By Tara Vreeland, News On 6
TULSA, Oklahoma -- Tulsa courtrooms are helping trauma victims on the stand with some creature comfort.
Courtroom canines are used around the country and Tulsa County has adopted the idea that it helps ease the anxiety of witnesses.
That's the first thing that comes to mind when you see Bear. He's a 5 ½-year-old Great Pyrenees and Sheppard mix.
"Oh he had the biggest job he's ever had today," said Catherine Peters, Bear's handler. "First time in court as a court dog with some wonderful little witnesses. He did good. He did good. He did really good."
Three young girls testified against their alleged abuser. Bear sat quietly with his handler Peters. When the girls were asked questions that made them uncomfortable "Our presence was all that was needed to calm them to go through that. To testify," Peters said.
Bear was there and the girls automatically would reach down to stroke his fur. During several difficult moments, one girl would look down at Bear and whispered "good boy" and smile before continuing.
"How much it means to the girls. That was bad what they had to talk about... and to be able to reach out to something that gives unconditional love and acceptance," Peters said.
But courtroom canines aren't without critics. Defense attorney's often oppose the dogs in the courtroom.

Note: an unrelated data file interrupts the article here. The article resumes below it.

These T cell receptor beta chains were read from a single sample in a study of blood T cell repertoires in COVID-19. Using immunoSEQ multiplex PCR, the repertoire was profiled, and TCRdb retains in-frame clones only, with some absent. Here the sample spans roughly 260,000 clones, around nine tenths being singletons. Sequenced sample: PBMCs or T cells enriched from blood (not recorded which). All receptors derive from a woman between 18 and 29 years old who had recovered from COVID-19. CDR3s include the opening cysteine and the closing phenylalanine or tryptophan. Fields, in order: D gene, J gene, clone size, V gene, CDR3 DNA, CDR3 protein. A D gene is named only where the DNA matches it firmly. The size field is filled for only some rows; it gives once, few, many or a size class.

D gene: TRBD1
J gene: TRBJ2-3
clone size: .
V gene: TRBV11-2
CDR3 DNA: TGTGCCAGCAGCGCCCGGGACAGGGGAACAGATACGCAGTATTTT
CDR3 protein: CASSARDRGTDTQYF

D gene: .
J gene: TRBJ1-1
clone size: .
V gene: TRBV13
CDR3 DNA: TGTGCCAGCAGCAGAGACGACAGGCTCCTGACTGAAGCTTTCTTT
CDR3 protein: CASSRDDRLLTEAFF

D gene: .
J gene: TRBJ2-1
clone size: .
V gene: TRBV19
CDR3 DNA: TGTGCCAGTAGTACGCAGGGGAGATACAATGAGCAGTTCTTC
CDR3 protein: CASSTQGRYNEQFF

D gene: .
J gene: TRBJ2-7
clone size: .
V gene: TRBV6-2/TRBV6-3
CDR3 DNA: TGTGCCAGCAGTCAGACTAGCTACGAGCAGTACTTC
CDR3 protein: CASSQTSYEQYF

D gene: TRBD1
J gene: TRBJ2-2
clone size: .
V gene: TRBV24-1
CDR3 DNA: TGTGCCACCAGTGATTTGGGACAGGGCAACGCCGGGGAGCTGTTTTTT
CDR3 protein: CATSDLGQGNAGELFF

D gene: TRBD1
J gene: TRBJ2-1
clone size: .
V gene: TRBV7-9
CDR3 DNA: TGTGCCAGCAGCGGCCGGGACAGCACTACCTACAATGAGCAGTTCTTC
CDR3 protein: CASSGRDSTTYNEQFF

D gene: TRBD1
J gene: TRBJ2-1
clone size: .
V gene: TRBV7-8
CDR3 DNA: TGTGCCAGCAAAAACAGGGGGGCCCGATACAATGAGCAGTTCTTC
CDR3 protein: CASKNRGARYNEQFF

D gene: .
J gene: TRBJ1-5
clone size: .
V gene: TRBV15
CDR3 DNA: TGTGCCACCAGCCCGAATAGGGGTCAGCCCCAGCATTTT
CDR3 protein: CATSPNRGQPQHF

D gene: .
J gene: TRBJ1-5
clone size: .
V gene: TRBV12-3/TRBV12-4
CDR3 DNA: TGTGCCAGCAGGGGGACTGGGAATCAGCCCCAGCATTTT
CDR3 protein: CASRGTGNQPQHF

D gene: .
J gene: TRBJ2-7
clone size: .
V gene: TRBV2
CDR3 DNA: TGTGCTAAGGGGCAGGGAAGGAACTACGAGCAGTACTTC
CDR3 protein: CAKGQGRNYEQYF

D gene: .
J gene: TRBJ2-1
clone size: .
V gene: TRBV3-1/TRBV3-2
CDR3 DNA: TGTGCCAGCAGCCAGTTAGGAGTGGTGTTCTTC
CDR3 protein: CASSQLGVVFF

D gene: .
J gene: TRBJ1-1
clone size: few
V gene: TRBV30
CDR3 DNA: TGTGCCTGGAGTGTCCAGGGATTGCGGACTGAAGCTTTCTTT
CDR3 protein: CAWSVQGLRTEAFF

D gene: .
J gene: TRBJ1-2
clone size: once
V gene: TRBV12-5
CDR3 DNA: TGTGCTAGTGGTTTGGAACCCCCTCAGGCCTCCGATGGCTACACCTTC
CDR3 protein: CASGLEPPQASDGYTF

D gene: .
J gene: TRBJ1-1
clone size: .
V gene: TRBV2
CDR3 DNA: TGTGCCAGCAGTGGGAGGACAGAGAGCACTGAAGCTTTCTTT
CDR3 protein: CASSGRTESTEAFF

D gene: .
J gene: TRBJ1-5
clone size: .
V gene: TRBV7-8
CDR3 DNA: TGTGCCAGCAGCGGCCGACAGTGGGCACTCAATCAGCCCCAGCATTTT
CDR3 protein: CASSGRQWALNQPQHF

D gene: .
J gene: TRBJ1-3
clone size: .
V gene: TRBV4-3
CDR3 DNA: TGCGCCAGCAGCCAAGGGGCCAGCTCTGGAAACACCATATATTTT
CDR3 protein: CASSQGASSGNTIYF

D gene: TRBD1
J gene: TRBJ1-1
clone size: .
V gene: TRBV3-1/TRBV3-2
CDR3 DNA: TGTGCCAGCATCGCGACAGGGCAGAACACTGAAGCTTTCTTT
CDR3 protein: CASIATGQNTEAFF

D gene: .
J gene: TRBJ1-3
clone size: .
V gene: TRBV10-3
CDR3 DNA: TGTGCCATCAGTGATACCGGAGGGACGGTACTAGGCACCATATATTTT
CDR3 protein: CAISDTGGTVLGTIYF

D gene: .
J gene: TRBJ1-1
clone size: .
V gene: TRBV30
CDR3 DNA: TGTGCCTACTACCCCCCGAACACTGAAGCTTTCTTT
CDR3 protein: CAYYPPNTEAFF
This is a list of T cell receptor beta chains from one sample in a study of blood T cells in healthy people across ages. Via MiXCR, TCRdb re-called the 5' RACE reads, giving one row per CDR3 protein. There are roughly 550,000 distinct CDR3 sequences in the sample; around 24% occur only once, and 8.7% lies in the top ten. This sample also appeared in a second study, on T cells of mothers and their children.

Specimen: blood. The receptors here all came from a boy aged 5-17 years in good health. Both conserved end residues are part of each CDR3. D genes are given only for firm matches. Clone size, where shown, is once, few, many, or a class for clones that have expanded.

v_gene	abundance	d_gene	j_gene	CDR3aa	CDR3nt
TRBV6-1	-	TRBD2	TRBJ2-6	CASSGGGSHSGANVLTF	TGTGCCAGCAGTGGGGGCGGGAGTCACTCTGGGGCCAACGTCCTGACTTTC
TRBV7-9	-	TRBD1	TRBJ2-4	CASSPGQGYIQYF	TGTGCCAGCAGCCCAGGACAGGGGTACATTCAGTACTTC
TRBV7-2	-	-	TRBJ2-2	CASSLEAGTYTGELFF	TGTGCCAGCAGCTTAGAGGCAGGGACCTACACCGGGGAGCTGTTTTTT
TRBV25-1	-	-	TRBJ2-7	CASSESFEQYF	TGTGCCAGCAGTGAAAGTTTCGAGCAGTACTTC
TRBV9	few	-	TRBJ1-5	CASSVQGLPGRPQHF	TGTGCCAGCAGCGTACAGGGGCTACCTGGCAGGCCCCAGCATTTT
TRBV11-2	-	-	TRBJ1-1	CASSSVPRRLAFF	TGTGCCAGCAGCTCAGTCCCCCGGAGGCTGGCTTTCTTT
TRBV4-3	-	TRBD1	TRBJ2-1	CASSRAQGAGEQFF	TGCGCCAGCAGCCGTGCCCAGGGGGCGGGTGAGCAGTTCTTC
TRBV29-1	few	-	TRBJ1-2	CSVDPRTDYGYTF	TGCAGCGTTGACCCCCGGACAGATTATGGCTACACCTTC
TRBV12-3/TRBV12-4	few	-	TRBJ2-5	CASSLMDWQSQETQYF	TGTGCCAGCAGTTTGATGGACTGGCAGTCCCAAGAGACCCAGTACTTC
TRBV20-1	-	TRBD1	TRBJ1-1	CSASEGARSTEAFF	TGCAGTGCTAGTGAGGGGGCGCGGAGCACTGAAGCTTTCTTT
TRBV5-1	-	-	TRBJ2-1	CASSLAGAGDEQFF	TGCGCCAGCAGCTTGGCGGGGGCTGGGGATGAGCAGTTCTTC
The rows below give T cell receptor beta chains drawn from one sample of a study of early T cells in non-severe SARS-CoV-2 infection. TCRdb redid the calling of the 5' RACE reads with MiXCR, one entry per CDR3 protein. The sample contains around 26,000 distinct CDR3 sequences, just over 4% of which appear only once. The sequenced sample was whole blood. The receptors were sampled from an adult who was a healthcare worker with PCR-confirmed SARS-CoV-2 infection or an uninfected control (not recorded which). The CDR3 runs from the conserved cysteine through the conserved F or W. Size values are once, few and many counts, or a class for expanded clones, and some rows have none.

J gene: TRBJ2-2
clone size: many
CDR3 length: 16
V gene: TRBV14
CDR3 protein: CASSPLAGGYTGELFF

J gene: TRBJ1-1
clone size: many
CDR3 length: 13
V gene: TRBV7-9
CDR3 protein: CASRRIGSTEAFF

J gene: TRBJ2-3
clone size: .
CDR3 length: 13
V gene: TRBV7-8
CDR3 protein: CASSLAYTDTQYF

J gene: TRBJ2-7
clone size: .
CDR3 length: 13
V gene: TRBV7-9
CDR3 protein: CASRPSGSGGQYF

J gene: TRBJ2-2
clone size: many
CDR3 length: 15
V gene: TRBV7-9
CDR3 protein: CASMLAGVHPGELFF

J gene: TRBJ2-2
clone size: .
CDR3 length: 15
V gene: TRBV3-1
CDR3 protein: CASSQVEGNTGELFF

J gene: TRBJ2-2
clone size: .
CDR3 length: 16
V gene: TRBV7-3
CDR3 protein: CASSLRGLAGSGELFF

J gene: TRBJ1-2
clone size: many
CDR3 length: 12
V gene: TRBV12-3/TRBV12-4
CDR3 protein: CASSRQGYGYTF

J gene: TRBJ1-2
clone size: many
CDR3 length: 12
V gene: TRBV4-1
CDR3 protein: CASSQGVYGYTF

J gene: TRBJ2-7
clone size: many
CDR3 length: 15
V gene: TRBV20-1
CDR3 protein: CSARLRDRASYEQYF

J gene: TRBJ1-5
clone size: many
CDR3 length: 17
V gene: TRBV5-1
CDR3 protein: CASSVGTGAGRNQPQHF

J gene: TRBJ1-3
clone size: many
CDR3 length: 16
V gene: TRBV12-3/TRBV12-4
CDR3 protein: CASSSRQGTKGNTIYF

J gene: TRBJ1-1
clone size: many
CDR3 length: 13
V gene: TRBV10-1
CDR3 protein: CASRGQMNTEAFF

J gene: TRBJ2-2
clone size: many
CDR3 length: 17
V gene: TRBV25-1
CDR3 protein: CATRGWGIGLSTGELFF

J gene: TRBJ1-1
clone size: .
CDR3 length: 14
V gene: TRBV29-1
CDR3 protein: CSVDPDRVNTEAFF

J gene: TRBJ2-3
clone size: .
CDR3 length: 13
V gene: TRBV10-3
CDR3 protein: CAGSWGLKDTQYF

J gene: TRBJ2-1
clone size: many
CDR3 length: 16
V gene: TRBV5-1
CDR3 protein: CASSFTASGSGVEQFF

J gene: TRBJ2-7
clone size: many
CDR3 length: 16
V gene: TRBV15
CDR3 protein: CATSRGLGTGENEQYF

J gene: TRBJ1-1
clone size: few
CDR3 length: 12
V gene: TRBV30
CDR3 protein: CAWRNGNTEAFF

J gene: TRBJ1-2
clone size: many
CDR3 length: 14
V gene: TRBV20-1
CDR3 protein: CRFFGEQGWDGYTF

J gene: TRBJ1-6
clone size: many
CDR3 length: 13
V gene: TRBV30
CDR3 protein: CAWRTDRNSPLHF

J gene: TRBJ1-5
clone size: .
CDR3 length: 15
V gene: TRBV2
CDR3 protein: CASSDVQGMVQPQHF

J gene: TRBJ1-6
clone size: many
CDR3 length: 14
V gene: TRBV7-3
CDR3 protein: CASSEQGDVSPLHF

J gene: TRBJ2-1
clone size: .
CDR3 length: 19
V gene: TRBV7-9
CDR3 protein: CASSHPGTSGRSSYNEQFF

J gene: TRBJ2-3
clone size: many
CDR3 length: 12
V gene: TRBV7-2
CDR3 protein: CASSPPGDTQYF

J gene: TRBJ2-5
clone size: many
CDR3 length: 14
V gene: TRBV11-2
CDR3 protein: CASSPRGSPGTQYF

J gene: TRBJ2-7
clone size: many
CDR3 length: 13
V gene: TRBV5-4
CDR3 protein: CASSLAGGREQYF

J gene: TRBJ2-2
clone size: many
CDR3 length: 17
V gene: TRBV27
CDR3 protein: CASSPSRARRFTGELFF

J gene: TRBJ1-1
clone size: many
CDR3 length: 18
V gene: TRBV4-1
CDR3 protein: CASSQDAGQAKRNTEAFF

One lawyer, who declined to go on camera, said the dog's engender sympathy, prejudice a jury and raise fears of bias.
He said it's like watching Lassie in the courtroom, and if you want to pet a dog, go outside.
District Attorney Tim Harris says the dog is not supposed to be a distraction.
"Hopefully the dog can be inconspicuous to everybody. This isn't a love fest over this dog. We're there to do a duty and that is to obtain the truth," Harris said
But on this day, the burden the girls had to bear was eased by a Bear sized dog, with the Bear sized heart.
"That's what he's about. You know. For the girls ...oh man you don't have any idea how proud I am. This dog is a serious blessing. Not only for me but for anybody else that we can be of service to," Peters said.
Four dogs are trained to be therapy dogs in the courtroom.
Bear, Boo the Bichon we introduced to you Friday. There is also a labradoodle and a Saint Bernard.